John Lindt

Sanger-based Pitman Farms plans to expand a Stratford poultry farm if given approval by the county Planning Commission May 2. The applicant is proposing a seven-fold expansion of an existing poultry farm of 249,300 chickens to include an additional 1,451,250 chickens, for a new total of approximately 1,700,550 chickens.

The project includes the construction of 1,182,758 square feet of new poultry barns, totaling 43 new structures, which would be 54-0 wide and 500-0 in length. This new expansion would increase the number of poultry barns from 7 to 50 poultry barns. The new poultry barns would be built in one phase along with three additional single-family rural residences for caretaker purposes. The ranch is located at 16445 Laurel Ave., Stratford.

Bird Flu spreads west

Chicken owners are being warned to take precautions over avian influenza. Highly contagious avian influenza has infected or killed wild and domestic birds in 29 states. Most recently it has been found in western states like Idaho and Utah but not in California.

Maurice Pitesky, a poultry specialist at the School of Veterinary Medicine at the University of California, Davis, is urging commercial and backyard chicken owners to take precautions. He recommends preventing chickens and other poultry from exposure to waterfowl and wild birds that may carry the infection.

The bird flu, or HPAI virus, doesn’t affect humans. Due to a national outbreak of avian influenza, otherwise known as bird flu, the prices of eggs have almost doubled in the past year.

First appearing in Canada last fall, the flu has ravaged industrial flocks and has now been detected in a wide variety of North American wild birds, raising alarms among ecologists.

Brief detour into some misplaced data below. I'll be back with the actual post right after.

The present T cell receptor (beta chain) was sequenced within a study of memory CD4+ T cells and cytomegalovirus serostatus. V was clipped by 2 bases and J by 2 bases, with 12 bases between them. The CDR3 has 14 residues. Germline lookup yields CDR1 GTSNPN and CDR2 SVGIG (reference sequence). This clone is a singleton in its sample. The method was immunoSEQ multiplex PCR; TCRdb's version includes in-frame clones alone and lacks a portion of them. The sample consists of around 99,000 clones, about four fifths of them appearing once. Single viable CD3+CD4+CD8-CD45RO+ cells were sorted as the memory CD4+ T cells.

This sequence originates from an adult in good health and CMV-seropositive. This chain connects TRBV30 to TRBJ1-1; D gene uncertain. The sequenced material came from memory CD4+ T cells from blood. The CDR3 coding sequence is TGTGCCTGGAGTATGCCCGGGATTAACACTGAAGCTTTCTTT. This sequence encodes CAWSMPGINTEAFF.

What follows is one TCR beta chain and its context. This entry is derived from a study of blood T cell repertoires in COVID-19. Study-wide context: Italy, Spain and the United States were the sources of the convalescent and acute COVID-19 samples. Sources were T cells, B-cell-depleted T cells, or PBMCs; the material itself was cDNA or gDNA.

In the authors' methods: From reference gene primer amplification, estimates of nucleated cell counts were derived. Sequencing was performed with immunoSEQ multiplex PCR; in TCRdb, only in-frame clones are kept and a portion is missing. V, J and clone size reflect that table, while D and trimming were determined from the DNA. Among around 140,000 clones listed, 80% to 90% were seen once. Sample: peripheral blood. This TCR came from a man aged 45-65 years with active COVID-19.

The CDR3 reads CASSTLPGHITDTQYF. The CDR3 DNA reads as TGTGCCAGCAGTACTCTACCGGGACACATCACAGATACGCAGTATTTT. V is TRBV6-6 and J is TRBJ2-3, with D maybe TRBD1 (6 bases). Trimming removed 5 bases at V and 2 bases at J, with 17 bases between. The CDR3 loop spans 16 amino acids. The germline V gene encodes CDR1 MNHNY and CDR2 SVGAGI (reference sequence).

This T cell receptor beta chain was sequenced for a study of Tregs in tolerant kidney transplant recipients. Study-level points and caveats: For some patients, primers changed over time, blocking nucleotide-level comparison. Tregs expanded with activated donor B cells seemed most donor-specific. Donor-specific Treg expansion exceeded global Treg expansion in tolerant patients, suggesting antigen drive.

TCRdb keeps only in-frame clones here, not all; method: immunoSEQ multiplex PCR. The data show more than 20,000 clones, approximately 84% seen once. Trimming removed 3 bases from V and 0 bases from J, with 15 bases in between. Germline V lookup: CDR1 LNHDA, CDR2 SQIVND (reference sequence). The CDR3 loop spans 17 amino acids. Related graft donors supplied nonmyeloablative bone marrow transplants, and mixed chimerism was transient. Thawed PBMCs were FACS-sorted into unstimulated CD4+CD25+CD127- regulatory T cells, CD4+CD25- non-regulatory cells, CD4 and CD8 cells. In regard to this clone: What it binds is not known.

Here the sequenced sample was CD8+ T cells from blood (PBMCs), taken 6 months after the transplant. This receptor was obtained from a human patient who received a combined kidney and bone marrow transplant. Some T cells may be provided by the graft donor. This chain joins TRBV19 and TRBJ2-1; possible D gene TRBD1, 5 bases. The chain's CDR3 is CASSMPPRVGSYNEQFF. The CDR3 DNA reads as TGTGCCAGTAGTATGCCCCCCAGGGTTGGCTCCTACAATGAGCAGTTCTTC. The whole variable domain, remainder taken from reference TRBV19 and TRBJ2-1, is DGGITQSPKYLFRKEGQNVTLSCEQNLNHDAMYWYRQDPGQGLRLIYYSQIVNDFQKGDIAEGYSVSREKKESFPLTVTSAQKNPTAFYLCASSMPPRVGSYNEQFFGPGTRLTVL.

Solar panels: Kings County residents have taken a shine to putting solar panels on their homes according to statistics from the website Construction Monitor. Through mid-April Kings County has permitted 579 rooftop solar panel permits valued at $9.5 million. This is nearly nearly double the number for each of the past three years as of the same date. Prior to the pandemic, Kings County home owners permitted 302 panels as of mid-April 2019.

High Speed Rail's next big span will happen south of Hwy. 198 with construction slated for a nearly half-mile viaduct (bridge) 30 feet above Cross Creek before coming back to ground level past the former Baker Commodities building (HSR built them a new one not far away). The viaduct will connect to the elevated HSR station planned across the depressed 198. The Cross Creek project just got all environmental approvals. It is located east of the BNSF railroad and west of SR 43.

Speaking of spans - you don't have to worry about heading to the coast this summer due to the closure of the Highway 41 bridge near Stratford. That CalTrans project has been postponed until next year. The SR 41 and Stratford bridge replacement project has been delayed until September 2023 with road closure until March 2024, and outreach meetings for impacted communities being scheduled.

Fresno-based Producers Dairy will integrate two Volvo VNR electric trucks into its fleet - the first commercial, battery-electric Class 8 trucks to be deployed in the Central Valley. The units will be the first Class 8 battery-electric vehicles in the company’s fleet of more than 300 trucks and will service regional distribution routes from its Fresno-based manufacturing facility to grocery stores in communities along the 40-mile stretch of Highway 99 from Selma to Madera.

The project was supported by funding from the California Air Resources Board. Producers Dairy received $1.25 million to purchase, install, and integrate two electric trucks into its larger fleet.